Obviously, I was thrilled. Like I said, selling artwork is awesome. And then it gets weird. So, consider the logistics of this. If you think about it too much your head could explode. Literally, thousands of people saw this painting in three different venues, each in a different town, spread out over the course of 9 months. That’s A LOT of effort to sell a piece of artwork. I easily drove that painting over 100 miles back and forth from venue to venue. Then consider the time of having to coordinate with the venues and hanging the artwork, promoting the art shows online, etc. It’s kind of mind boggling. And just plain weird. It only takes one person to buy the painting, but in this case it took having to be seen by 1000’s before the right person finally saw it. What if that one person would have walked into my shop in August the day after I hung it on my wall? Would they have bought it then? What if that one person went to a different coffee shop that day? Would somebody else have purchased it while it hung at Sally Loo’s? Maybe the painting would be hanging on the wall in my shop right now?

YOU NEVER KNOW.

That’s the weird. If you came here looking for The Secret To Selling Art there is no surefire guarantee to sell a painting. The best thing I can tell you is that the secret is you have to keep showing it to people. Just keep showing. That’s it. Sometimes a painting sells within the first two minutes of posting it on Instagram and sometimes it takes showing it in three different venues over the course of 9 months. You just never know. Some people buy after seeing the image on their phone and others need to see it in person while they’re eating a bowl of granola and drinking a latte at a coffee shop.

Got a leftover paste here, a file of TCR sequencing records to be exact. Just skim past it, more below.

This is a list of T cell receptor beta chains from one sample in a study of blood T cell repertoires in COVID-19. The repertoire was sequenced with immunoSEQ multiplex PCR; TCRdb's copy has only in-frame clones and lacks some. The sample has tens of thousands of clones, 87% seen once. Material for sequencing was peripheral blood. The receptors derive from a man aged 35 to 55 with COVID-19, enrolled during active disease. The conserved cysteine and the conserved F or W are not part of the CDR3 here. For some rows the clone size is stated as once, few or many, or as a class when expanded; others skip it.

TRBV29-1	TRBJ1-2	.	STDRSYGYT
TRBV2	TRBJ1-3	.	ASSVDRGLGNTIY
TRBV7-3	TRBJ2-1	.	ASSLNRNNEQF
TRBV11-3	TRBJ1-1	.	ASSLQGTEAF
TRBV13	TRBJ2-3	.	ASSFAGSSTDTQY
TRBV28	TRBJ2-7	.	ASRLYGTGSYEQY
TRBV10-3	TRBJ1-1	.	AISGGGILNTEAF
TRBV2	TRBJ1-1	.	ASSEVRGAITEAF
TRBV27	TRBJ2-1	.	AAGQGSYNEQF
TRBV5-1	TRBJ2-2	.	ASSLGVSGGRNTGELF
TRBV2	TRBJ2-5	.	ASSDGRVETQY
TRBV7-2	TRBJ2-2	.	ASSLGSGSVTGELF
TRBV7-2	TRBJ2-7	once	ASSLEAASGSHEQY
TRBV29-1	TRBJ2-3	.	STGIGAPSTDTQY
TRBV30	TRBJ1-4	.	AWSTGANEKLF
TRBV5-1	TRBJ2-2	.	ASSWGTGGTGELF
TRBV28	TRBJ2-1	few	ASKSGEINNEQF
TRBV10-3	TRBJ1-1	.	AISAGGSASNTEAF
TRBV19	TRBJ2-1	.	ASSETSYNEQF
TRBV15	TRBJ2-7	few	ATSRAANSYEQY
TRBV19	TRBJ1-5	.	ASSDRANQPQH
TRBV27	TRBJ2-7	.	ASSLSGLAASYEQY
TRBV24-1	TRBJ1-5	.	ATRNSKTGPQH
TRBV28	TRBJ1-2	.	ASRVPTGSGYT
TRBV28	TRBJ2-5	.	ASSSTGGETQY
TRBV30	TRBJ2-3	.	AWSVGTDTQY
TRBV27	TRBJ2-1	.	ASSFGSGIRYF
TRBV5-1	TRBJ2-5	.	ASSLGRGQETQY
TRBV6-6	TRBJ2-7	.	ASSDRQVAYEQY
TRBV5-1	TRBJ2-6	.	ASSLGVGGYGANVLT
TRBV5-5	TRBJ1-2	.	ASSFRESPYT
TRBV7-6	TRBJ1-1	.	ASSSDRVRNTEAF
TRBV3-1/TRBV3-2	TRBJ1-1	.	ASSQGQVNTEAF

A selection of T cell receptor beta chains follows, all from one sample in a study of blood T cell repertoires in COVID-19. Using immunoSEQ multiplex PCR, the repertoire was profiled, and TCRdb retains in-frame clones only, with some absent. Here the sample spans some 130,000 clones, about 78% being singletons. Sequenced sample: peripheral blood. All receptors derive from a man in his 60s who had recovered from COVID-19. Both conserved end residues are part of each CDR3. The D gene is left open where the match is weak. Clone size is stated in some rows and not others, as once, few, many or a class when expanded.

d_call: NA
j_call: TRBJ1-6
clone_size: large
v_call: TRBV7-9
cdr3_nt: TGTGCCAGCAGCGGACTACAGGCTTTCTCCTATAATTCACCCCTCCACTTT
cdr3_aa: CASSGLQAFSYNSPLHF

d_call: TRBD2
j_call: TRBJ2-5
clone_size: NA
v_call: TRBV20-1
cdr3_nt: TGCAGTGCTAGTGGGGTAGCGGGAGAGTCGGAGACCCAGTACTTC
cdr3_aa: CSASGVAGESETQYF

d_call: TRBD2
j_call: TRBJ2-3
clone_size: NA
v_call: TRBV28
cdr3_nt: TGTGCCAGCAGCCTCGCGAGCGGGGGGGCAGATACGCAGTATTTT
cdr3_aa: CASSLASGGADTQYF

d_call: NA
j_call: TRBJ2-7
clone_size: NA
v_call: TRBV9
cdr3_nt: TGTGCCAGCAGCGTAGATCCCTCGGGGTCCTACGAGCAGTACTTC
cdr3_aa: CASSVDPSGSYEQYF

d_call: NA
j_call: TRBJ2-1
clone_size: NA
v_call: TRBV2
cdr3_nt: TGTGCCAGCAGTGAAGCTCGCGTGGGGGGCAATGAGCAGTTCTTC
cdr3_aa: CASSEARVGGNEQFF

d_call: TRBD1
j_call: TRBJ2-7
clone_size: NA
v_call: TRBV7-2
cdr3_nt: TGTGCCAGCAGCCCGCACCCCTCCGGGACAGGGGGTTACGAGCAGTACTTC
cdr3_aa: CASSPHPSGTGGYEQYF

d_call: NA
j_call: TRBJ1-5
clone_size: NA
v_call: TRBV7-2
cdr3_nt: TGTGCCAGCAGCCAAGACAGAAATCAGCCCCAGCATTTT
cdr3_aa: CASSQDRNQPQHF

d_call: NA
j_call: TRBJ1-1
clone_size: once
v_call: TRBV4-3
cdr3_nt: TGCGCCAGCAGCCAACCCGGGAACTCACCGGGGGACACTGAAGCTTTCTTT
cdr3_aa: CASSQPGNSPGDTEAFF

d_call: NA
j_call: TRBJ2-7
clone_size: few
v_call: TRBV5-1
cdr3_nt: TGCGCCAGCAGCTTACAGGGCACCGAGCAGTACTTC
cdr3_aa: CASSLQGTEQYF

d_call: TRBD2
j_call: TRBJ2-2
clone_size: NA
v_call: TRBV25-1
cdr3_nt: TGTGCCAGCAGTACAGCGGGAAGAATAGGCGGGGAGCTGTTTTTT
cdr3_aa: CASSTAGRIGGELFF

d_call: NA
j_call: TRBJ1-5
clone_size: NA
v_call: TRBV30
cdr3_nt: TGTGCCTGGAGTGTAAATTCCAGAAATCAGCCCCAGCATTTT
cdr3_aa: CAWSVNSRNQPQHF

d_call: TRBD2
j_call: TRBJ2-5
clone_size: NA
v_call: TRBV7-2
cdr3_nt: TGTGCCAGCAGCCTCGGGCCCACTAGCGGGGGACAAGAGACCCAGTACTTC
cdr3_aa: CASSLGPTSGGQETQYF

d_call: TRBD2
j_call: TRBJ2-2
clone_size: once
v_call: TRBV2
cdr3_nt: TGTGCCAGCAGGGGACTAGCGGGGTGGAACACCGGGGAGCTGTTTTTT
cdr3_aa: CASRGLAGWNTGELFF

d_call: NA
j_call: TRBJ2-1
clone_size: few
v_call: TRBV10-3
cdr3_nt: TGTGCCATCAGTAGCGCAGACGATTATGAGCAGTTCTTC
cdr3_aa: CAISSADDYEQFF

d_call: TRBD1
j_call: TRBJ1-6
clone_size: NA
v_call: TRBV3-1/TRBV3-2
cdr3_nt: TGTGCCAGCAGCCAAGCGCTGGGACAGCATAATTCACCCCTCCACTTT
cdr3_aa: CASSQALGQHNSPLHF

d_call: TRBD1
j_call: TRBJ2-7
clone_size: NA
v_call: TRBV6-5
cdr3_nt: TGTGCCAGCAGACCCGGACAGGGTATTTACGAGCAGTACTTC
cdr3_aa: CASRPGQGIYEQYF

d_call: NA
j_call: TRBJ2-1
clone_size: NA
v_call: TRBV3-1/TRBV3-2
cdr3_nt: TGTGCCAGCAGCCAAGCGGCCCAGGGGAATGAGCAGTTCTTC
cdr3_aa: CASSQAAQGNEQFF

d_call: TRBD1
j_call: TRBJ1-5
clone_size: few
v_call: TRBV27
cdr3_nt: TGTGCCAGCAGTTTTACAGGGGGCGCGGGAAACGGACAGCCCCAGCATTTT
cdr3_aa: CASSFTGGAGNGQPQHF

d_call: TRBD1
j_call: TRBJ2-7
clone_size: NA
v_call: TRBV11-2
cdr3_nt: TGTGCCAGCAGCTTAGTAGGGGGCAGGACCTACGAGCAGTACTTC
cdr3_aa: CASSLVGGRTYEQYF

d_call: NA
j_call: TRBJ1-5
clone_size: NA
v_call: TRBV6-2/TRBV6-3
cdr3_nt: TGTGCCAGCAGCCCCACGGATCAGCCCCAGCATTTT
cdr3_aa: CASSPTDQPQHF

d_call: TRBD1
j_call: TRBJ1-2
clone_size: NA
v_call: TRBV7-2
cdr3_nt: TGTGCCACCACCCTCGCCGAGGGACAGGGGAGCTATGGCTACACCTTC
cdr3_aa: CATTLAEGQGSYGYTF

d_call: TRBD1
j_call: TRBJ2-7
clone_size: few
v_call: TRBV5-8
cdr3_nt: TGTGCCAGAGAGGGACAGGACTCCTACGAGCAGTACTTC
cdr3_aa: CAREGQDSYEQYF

Like Dory says, just keep showing.

See ya!

– Jeff

It’s Not Just An All Night Party


Night time print making session at Viva Paso.

I love making artwork and I feel extremely fortunate that I’ve been able to make a living at it, but something crossed my mind while I was cutting these prints. I was thinking about my family at home and how I wasn’t there to tuck Elliott in bed and I won’t be there cuddling on the couch with Coral watching a movie after all the kids are asleep. Instead, I’m being an artist, which might sound glamorous to some, but it’s still work. As rewarding as it can be it’s not just an all night party. Don’t get me wrong, I love what I do and I am truly grateful that so many of you have supported me through the years. It’s really amazing. Seriously, every day I’m amazed. Here’s what hit me while I was cutting prints and thinking about all of this stuff.